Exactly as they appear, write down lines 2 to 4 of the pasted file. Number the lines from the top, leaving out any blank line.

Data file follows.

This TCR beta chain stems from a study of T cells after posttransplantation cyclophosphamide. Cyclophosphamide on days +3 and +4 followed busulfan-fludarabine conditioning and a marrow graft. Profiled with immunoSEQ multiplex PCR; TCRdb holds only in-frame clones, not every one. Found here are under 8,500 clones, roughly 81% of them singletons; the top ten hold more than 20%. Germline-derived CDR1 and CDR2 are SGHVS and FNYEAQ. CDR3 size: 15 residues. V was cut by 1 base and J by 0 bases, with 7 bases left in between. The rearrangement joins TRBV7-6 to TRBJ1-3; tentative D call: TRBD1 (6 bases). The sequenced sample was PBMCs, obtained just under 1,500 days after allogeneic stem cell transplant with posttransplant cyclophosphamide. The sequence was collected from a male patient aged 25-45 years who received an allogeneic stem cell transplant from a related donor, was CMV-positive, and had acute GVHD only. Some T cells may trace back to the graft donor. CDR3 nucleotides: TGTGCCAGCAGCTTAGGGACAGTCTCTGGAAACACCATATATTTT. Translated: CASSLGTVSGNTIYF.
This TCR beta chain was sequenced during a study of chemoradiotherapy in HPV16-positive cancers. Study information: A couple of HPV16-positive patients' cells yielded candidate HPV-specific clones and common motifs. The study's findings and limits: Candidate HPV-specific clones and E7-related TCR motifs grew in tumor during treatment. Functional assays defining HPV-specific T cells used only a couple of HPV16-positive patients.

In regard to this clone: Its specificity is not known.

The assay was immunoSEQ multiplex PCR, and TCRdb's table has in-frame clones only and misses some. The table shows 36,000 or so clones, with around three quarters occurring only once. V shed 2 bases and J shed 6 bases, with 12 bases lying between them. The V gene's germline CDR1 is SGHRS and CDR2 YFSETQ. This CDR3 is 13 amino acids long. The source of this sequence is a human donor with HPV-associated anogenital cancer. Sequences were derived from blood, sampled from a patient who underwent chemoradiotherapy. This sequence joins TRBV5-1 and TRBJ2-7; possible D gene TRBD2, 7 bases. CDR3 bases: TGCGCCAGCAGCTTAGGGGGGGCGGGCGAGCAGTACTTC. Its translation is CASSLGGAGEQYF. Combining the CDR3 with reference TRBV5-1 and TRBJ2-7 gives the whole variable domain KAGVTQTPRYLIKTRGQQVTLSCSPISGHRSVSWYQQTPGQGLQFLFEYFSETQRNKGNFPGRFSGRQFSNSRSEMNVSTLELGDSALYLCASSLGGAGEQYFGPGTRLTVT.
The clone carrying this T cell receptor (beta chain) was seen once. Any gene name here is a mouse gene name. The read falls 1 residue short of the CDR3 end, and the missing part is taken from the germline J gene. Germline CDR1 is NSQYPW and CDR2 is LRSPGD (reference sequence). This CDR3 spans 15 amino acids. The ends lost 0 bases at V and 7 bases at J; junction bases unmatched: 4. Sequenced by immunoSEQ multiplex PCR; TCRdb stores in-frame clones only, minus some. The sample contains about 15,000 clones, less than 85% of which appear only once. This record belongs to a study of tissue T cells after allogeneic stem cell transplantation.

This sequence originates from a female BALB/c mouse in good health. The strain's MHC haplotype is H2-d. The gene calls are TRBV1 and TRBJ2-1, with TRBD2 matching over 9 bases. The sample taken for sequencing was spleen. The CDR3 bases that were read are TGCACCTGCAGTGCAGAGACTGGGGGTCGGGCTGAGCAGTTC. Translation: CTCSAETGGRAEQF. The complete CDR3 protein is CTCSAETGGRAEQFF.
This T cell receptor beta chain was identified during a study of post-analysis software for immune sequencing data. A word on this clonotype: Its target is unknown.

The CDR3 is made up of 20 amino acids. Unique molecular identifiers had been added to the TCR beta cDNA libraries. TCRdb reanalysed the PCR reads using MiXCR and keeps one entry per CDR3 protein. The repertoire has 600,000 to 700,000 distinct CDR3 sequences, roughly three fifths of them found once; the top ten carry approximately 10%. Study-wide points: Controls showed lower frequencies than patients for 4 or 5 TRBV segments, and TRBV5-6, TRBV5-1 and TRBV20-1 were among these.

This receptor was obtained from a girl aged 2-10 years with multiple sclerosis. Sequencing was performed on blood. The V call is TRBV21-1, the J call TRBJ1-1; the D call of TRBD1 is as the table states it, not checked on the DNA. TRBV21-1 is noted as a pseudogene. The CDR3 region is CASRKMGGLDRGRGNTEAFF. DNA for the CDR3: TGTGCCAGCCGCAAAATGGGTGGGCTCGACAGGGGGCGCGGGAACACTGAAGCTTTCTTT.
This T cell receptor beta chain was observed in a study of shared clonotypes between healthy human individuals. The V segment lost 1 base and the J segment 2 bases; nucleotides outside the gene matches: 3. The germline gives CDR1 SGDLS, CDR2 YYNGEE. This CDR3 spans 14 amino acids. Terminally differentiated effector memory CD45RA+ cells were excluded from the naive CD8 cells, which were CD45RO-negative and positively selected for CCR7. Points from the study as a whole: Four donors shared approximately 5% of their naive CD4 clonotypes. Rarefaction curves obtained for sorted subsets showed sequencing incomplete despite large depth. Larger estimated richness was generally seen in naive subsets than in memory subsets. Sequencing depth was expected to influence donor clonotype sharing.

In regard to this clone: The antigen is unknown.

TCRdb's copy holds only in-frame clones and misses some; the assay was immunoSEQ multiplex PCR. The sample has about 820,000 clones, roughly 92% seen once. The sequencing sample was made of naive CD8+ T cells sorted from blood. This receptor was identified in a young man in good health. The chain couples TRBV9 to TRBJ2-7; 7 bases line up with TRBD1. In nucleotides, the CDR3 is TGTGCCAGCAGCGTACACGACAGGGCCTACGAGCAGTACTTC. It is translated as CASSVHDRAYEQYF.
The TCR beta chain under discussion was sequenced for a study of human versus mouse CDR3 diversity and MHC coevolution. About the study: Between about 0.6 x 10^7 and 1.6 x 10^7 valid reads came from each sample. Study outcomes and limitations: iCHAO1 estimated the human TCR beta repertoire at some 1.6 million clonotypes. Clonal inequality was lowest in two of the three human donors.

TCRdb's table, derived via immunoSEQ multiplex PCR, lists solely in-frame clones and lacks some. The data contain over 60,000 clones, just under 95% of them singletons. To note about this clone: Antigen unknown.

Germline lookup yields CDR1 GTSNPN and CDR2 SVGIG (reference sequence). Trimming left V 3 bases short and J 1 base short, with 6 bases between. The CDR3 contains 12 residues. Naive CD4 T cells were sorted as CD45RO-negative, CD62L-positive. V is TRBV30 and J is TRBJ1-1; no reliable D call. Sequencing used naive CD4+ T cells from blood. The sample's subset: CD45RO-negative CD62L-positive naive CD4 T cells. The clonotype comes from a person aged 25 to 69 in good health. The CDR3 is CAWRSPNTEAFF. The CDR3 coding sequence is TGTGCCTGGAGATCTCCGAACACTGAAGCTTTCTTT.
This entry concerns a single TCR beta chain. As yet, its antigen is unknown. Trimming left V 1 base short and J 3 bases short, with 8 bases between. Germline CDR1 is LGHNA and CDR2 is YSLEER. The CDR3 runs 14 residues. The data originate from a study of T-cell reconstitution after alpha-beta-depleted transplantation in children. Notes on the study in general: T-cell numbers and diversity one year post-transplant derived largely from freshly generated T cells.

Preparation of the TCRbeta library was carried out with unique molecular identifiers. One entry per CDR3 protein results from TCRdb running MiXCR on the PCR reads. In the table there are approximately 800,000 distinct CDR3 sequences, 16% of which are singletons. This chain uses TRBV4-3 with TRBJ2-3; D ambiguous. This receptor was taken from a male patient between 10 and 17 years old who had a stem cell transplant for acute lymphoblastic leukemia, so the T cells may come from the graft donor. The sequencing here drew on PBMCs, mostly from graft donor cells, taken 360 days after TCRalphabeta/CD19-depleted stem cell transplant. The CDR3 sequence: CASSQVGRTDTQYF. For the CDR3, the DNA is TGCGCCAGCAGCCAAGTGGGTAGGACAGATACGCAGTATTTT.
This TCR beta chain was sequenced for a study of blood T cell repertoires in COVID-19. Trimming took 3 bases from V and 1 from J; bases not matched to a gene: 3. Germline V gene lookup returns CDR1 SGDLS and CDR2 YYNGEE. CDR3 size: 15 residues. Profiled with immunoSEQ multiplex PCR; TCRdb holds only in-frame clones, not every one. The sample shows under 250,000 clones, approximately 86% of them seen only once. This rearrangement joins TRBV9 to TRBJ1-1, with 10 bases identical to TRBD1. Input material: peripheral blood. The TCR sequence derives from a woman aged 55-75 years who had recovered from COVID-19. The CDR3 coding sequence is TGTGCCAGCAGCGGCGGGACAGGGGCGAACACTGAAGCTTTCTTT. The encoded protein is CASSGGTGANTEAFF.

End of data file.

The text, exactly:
This TCR beta chain was sequenced during a study of chemoradiotherapy in HPV16-positive cancers. Study information: A couple of HPV16-positive patients' cells yielded candidate HPV-specific clones and common motifs. The study's findings and limits: Candidate HPV-specific clones and E7-related TCR motifs grew in tumor during treatment. Functional assays defining HPV-specific T cells used only a couple of HPV16-positive patients.

In regard to this clone: Its specificity is not known.

The assay was immunoSEQ multiplex PCR, and TCRdb's table has in-frame clones only and misses some. The table shows 36,000 or so clones, with around three quarters occurring only once. V shed 2 bases and J shed 6 bases, with 12 bases lying between them. The V gene's germline CDR1 is SGHRS and CDR2 YFSETQ. This CDR3 is 13 amino acids long. The source of this sequence is a human donor with HPV-associated anogenital cancer. Sequences were derived from blood, sampled from a patient who underwent chemoradiotherapy. This sequence joins TRBV5-1 and TRBJ2-7; possible D gene TRBD2, 7 bases. CDR3 bases: TGCGCCAGCAGCTTAGGGGGGGCGGGCGAGCAGTACTTC. Its translation is CASSLGGAGEQYF. Combining the CDR3 with reference TRBV5-1 and TRBJ2-7 gives the whole variable domain KAGVTQTPRYLIKTRGQQVTLSCSPISGHRSVSWYQQTPGQGLQFLFEYFSETQRNKGNFPGRFSGRQFSNSRSEMNVSTLELGDSALYLCASSLGGAGEQYFGPGTRLTVT.